Find a convenient male adult of roughly average size. Measure the distance from his shoulder to his wrist. You should find that it is about 22–23 inches (56–58 cm). That’s one of the oldest ways to define an ell, once the usual measure in large parts of Europe for textiles such as woollen cloth. It was considered to be roughly equal to six hand-breadths — a hand was 4 inches, a unit still used for measuring the heights of horses, which would make an ell about 24 inches.
In Old English, ell meant the arm, so that the elbow is the arm bend. There was even an saying give him an inch and he will take an ell; when the ell was replaced by the yard, the saying changed, too.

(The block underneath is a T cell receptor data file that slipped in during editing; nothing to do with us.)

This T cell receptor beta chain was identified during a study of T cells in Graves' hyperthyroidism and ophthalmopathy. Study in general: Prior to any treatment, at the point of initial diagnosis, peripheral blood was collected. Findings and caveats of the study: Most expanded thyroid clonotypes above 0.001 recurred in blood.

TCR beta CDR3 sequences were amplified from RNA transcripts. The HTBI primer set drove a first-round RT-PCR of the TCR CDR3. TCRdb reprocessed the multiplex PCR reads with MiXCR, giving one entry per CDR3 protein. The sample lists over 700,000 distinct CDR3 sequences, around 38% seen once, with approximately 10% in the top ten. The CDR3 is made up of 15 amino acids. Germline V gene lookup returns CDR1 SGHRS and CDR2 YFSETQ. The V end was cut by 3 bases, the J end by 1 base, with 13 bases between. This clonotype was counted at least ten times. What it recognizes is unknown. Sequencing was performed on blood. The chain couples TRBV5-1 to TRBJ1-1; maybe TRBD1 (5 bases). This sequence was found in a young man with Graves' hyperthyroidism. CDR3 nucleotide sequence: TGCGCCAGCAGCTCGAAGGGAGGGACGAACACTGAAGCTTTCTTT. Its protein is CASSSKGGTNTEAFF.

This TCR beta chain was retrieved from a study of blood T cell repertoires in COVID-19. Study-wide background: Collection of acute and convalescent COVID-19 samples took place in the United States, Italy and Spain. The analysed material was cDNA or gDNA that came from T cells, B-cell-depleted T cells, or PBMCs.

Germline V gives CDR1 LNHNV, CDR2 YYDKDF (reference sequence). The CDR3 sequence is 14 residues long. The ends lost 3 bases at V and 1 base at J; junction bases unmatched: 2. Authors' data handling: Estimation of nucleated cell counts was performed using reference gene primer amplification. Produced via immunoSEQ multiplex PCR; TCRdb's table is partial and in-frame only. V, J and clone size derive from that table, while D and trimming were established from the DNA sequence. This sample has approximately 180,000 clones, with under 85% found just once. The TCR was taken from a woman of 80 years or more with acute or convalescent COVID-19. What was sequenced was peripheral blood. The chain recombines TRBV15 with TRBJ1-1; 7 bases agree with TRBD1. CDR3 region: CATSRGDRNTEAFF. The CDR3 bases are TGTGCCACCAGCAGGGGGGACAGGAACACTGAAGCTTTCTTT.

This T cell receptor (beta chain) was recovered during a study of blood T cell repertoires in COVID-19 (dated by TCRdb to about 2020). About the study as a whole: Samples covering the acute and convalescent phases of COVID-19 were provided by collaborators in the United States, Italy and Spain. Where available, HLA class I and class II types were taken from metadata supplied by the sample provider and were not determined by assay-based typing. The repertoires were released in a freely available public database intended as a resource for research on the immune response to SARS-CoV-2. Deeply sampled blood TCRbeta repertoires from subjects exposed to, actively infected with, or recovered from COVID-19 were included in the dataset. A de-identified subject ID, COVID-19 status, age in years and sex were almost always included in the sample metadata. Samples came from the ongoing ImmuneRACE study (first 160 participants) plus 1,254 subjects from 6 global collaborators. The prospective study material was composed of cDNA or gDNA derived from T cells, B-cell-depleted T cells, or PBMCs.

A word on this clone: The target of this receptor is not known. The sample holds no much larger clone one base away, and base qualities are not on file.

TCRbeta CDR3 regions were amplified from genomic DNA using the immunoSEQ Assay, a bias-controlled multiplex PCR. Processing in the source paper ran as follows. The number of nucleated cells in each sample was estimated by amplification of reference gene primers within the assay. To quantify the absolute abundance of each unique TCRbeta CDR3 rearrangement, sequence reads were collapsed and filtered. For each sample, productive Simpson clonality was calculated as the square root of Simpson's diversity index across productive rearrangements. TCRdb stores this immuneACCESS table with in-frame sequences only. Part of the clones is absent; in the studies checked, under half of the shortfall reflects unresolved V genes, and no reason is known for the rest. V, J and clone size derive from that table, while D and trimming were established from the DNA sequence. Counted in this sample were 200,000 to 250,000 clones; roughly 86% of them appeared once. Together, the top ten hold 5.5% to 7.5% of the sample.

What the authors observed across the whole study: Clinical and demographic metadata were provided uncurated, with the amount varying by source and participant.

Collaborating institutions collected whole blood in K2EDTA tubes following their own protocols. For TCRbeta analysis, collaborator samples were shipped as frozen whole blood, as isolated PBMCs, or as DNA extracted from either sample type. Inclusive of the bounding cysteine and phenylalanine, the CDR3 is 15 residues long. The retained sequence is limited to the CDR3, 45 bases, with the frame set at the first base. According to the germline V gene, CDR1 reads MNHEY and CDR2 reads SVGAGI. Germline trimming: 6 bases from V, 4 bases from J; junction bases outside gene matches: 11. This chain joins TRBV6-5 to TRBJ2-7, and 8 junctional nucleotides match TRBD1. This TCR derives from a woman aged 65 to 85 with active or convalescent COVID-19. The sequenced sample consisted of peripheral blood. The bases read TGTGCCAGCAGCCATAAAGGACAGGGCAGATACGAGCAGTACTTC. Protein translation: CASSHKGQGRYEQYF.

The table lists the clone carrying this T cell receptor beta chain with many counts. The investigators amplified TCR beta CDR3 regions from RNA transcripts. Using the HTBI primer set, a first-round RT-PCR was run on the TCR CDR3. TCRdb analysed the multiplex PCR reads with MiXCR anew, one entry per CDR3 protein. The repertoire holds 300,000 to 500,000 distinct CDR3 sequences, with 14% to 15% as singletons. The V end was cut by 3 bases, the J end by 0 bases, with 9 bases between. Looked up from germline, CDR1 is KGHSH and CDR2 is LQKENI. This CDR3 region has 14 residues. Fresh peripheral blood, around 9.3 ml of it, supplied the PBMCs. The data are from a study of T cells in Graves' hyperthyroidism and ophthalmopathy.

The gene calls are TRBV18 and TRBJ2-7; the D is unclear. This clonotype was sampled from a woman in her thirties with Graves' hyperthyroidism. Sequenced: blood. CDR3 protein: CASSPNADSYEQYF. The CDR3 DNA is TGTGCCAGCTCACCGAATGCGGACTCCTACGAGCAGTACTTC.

In medieval England, the ell was fixed in size by various acts of Parliament to be 45 inches — twice the size of the older unit. Even this is open to some variation, as the same acts of Parliament defined an inch to be the breadth of the thumb, in particular that of the official, the alnager, whose job it was to measure and stamp each piece of cloth as conforming to the law. His name comes from Old French aulne, to measure by the ell, a word which has the same Indo-European root as Latin ulna, the forearm.
The alnager was an important part of medieval consumer protection, whose job was to protect buyers of woollen cloth (a key English export of the period) from fraud. Parliament passed several laws fixing his duties, most of them self-contradictory, by 1500 reaching a point at which it was hard to see how he could do much that was useful at all. The post was finally abolished in 1699, in the reign of William III.